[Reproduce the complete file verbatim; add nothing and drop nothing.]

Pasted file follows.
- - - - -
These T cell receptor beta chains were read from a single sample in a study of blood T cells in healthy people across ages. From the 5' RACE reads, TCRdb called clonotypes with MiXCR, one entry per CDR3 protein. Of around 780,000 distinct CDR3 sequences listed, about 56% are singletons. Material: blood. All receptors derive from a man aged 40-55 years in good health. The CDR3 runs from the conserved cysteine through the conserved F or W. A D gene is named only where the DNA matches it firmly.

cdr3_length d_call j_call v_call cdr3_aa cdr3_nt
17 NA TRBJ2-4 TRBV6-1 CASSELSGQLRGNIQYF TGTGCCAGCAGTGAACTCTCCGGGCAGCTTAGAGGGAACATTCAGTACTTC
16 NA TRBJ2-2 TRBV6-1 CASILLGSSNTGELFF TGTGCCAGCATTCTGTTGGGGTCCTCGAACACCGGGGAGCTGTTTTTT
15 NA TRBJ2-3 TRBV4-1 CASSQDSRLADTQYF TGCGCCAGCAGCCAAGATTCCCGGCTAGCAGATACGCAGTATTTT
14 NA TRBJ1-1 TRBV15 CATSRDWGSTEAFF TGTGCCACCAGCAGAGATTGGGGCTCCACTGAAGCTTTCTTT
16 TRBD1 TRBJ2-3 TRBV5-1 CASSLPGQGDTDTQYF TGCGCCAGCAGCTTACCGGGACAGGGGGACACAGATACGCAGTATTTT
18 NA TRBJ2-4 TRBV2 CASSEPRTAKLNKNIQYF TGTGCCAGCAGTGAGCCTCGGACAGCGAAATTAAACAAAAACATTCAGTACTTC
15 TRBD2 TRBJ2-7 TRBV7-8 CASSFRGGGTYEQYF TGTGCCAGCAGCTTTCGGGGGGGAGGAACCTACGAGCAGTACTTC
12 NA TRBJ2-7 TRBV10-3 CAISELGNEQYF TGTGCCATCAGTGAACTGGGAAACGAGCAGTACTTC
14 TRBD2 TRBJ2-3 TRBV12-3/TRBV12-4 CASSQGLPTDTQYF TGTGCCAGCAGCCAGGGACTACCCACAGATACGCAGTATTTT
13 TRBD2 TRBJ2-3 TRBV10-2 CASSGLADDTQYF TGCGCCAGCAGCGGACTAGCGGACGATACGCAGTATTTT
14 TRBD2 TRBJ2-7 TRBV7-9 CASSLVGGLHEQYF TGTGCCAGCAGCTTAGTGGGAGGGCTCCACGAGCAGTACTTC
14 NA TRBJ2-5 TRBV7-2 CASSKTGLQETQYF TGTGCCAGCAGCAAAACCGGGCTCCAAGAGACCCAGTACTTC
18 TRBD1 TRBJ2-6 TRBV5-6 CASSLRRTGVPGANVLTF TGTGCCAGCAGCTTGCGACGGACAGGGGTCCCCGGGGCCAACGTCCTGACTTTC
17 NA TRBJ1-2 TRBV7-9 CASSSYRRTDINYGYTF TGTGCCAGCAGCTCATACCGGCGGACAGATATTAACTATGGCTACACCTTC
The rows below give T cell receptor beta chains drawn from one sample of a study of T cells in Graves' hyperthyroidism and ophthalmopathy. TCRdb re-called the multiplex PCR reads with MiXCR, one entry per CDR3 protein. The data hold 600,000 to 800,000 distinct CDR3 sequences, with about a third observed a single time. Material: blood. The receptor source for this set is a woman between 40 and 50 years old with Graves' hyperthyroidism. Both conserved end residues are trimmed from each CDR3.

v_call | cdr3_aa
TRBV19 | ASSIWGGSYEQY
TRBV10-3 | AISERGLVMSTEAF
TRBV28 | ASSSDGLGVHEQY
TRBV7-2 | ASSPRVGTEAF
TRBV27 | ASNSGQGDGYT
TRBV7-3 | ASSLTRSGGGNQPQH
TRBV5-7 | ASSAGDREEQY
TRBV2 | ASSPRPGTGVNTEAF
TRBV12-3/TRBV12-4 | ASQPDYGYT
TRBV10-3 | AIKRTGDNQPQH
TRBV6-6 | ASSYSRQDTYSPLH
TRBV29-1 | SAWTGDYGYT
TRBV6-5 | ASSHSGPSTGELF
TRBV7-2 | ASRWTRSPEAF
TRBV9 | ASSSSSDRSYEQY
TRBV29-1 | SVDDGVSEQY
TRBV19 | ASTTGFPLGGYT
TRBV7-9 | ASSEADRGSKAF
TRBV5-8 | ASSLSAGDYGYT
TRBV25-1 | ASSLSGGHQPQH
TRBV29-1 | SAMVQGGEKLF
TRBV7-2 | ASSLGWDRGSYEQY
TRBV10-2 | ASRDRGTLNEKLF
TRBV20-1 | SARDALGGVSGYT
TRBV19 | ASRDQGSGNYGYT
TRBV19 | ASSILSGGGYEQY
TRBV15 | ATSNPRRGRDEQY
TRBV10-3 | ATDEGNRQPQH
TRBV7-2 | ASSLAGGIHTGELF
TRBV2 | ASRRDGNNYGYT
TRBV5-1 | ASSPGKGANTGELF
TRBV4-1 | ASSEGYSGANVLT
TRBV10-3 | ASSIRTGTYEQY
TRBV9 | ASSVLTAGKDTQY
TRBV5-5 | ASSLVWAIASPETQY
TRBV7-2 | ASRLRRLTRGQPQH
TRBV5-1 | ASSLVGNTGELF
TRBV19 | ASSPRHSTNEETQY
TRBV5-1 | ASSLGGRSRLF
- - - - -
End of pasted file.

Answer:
These T cell receptor beta chains were read from a single sample in a study of blood T cells in healthy people across ages. From the 5' RACE reads, TCRdb called clonotypes with MiXCR, one entry per CDR3 protein. Of around 780,000 distinct CDR3 sequences listed, about 56% are singletons. Material: blood. All receptors derive from a man aged 40-55 years in good health. The CDR3 runs from the conserved cysteine through the conserved F or W. A D gene is named only where the DNA matches it firmly.

cdr3_length d_call j_call v_call cdr3_aa cdr3_nt
17 NA TRBJ2-4 TRBV6-1 CASSELSGQLRGNIQYF TGTGCCAGCAGTGAACTCTCCGGGCAGCTTAGAGGGAACATTCAGTACTTC
16 NA TRBJ2-2 TRBV6-1 CASILLGSSNTGELFF TGTGCCAGCATTCTGTTGGGGTCCTCGAACACCGGGGAGCTGTTTTTT
15 NA TRBJ2-3 TRBV4-1 CASSQDSRLADTQYF TGCGCCAGCAGCCAAGATTCCCGGCTAGCAGATACGCAGTATTTT
14 NA TRBJ1-1 TRBV15 CATSRDWGSTEAFF TGTGCCACCAGCAGAGATTGGGGCTCCACTGAAGCTTTCTTT
16 TRBD1 TRBJ2-3 TRBV5-1 CASSLPGQGDTDTQYF TGCGCCAGCAGCTTACCGGGACAGGGGGACACAGATACGCAGTATTTT
18 NA TRBJ2-4 TRBV2 CASSEPRTAKLNKNIQYF TGTGCCAGCAGTGAGCCTCGGACAGCGAAATTAAACAAAAACATTCAGTACTTC
15 TRBD2 TRBJ2-7 TRBV7-8 CASSFRGGGTYEQYF TGTGCCAGCAGCTTTCGGGGGGGAGGAACCTACGAGCAGTACTTC
12 NA TRBJ2-7 TRBV10-3 CAISELGNEQYF TGTGCCATCAGTGAACTGGGAAACGAGCAGTACTTC
14 TRBD2 TRBJ2-3 TRBV12-3/TRBV12-4 CASSQGLPTDTQYF TGTGCCAGCAGCCAGGGACTACCCACAGATACGCAGTATTTT
13 TRBD2 TRBJ2-3 TRBV10-2 CASSGLADDTQYF TGCGCCAGCAGCGGACTAGCGGACGATACGCAGTATTTT
14 TRBD2 TRBJ2-7 TRBV7-9 CASSLVGGLHEQYF TGTGCCAGCAGCTTAGTGGGAGGGCTCCACGAGCAGTACTTC
14 NA TRBJ2-5 TRBV7-2 CASSKTGLQETQYF TGTGCCAGCAGCAAAACCGGGCTCCAAGAGACCCAGTACTTC
18 TRBD1 TRBJ2-6 TRBV5-6 CASSLRRTGVPGANVLTF TGTGCCAGCAGCTTGCGACGGACAGGGGTCCCCGGGGCCAACGTCCTGACTTTC
17 NA TRBJ1-2 TRBV7-9 CASSSYRRTDINYGYTF TGTGCCAGCAGCTCATACCGGCGGACAGATATTAACTATGGCTACACCTTC
The rows below give T cell receptor beta chains drawn from one sample of a study of T cells in Graves' hyperthyroidism and ophthalmopathy. TCRdb re-called the multiplex PCR reads with MiXCR, one entry per CDR3 protein. The data hold 600,000 to 800,000 distinct CDR3 sequences, with about a third observed a single time. Material: blood. The receptor source for this set is a woman between 40 and 50 years old with Graves' hyperthyroidism. Both conserved end residues are trimmed from each CDR3.

v_call | cdr3_aa
TRBV19 | ASSIWGGSYEQY
TRBV10-3 | AISERGLVMSTEAF
TRBV28 | ASSSDGLGVHEQY
TRBV7-2 | ASSPRVGTEAF
TRBV27 | ASNSGQGDGYT
TRBV7-3 | ASSLTRSGGGNQPQH
TRBV5-7 | ASSAGDREEQY
TRBV2 | ASSPRPGTGVNTEAF
TRBV12-3/TRBV12-4 | ASQPDYGYT
TRBV10-3 | AIKRTGDNQPQH
TRBV6-6 | ASSYSRQDTYSPLH
TRBV29-1 | SAWTGDYGYT
TRBV6-5 | ASSHSGPSTGELF
TRBV7-2 | ASRWTRSPEAF
TRBV9 | ASSSSSDRSYEQY
TRBV29-1 | SVDDGVSEQY
TRBV19 | ASTTGFPLGGYT
TRBV7-9 | ASSEADRGSKAF
TRBV5-8 | ASSLSAGDYGYT
TRBV25-1 | ASSLSGGHQPQH
TRBV29-1 | SAMVQGGEKLF
TRBV7-2 | ASSLGWDRGSYEQY
TRBV10-2 | ASRDRGTLNEKLF
TRBV20-1 | SARDALGGVSGYT
TRBV19 | ASRDQGSGNYGYT
TRBV19 | ASSILSGGGYEQY
TRBV15 | ATSNPRRGRDEQY
TRBV10-3 | ATDEGNRQPQH
TRBV7-2 | ASSLAGGIHTGELF
TRBV2 | ASRRDGNNYGYT
TRBV5-1 | ASSPGKGANTGELF
TRBV4-1 | ASSEGYSGANVLT
TRBV10-3 | ASSIRTGTYEQY
TRBV9 | ASSVLTAGKDTQY
TRBV5-5 | ASSLVWAIASPETQY
TRBV7-2 | ASRLRRLTRGQPQH
TRBV5-1 | ASSLVGNTGELF
TRBV19 | ASSPRHSTNEETQY
TRBV5-1 | ASSLGGRSRLF